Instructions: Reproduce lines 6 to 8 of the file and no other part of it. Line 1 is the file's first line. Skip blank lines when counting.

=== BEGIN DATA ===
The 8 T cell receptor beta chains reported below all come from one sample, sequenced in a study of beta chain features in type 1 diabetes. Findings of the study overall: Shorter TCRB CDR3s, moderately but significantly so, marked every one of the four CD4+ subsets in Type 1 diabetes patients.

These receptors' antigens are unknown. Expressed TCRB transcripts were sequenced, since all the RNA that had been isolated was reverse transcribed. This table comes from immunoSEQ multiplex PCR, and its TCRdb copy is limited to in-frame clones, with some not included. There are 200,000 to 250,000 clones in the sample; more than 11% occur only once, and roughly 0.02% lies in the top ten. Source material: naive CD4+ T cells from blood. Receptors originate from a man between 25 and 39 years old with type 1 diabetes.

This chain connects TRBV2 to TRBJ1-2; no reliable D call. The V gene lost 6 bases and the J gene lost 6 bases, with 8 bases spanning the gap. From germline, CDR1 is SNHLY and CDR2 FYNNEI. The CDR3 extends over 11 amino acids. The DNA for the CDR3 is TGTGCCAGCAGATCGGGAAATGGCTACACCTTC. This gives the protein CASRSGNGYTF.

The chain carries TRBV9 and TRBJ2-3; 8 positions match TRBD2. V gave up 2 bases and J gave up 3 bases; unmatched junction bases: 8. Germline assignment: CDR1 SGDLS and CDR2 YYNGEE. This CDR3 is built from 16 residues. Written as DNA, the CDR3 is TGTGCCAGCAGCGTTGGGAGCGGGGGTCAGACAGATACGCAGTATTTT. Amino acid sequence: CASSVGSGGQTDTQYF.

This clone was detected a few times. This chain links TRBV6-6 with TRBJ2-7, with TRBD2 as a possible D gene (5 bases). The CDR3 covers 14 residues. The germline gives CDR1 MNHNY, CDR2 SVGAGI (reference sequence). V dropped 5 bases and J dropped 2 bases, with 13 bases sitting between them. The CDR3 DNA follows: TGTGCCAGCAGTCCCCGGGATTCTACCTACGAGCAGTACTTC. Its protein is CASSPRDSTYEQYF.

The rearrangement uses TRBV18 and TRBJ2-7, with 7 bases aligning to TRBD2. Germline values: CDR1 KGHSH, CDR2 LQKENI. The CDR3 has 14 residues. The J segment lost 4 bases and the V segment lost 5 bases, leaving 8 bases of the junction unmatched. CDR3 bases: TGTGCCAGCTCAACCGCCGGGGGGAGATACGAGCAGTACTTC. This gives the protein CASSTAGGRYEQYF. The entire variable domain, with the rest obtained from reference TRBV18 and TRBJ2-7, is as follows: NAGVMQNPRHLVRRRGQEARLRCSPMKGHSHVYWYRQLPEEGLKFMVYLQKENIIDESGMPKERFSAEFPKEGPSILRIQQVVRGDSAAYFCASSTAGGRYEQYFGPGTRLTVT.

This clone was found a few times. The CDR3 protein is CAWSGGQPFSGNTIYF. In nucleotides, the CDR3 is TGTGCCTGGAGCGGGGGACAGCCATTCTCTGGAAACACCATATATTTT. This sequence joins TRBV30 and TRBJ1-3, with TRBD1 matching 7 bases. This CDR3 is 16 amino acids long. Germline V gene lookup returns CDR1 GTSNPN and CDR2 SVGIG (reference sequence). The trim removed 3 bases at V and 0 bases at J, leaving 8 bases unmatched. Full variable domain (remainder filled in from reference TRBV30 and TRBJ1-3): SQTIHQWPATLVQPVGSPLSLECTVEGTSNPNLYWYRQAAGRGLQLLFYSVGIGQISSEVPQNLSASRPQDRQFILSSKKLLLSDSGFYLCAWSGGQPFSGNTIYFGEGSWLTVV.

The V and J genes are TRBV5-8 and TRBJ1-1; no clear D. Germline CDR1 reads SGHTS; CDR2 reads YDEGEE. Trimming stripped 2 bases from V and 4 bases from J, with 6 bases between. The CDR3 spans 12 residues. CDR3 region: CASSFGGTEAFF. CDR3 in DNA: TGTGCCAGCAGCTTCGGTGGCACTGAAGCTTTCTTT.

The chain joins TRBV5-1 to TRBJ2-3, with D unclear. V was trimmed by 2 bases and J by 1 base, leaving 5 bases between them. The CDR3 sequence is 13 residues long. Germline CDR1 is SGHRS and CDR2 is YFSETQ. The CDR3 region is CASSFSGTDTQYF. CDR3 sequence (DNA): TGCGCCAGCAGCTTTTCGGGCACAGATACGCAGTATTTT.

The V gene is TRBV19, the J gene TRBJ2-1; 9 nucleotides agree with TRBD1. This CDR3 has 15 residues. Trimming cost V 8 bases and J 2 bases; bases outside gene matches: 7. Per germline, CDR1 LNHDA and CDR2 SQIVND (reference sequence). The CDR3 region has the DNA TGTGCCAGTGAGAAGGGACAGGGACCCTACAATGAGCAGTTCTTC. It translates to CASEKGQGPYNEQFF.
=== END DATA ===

The rearrangement uses TRBV18 and TRBJ2-7, with 7 bases aligning to TRBD2. Germline values: CDR1 KGHSH, CDR2 LQKENI. The CDR3 has 14 residues. The J segment lost 4 bases and the V segment lost 5 bases, leaving 8 bases of the junction unmatched. CDR3 bases: TGTGCCAGCTCAACCGCCGGGGGGAGATACGAGCAGTACTTC. This gives the protein CASSTAGGRYEQYF. The entire variable domain, with the rest obtained from reference TRBV18 and TRBJ2-7, is as follows: NAGVMQNPRHLVRRRGQEARLRCSPMKGHSHVYWYRQLPEEGLKFMVYLQKENIIDESGMPKERFSAEFPKEGPSILRIQQVVRGDSAAYFCASSTAGGRYEQYFGPGTRLTVT.

This clone was found a few times. The CDR3 protein is CAWSGGQPFSGNTIYF. In nucleotides, the CDR3 is TGTGCCTGGAGCGGGGGACAGCCATTCTCTGGAAACACCATATATTTT. This sequence joins TRBV30 and TRBJ1-3, with TRBD1 matching 7 bases. This CDR3 is 16 amino acids long. Germline V gene lookup returns CDR1 GTSNPN and CDR2 SVGIG (reference sequence). The trim removed 3 bases at V and 0 bases at J, leaving 8 bases unmatched. Full variable domain (remainder filled in from reference TRBV30 and TRBJ1-3): SQTIHQWPATLVQPVGSPLSLECTVEGTSNPNLYWYRQAAGRGLQLLFYSVGIGQISSEVPQNLSASRPQDRQFILSSKKLLLSDSGFYLCAWSGGQPFSGNTIYFGEGSWLTVV.

The V and J genes are TRBV5-8 and TRBJ1-1; no clear D. Germline CDR1 reads SGHTS; CDR2 reads YDEGEE. Trimming stripped 2 bases from V and 4 bases from J, with 6 bases between. The CDR3 spans 12 residues. CDR3 region: CASSFGGTEAFF. CDR3 in DNA: TGTGCCAGCAGCTTCGGTGGCACTGAAGCTTTCTTT.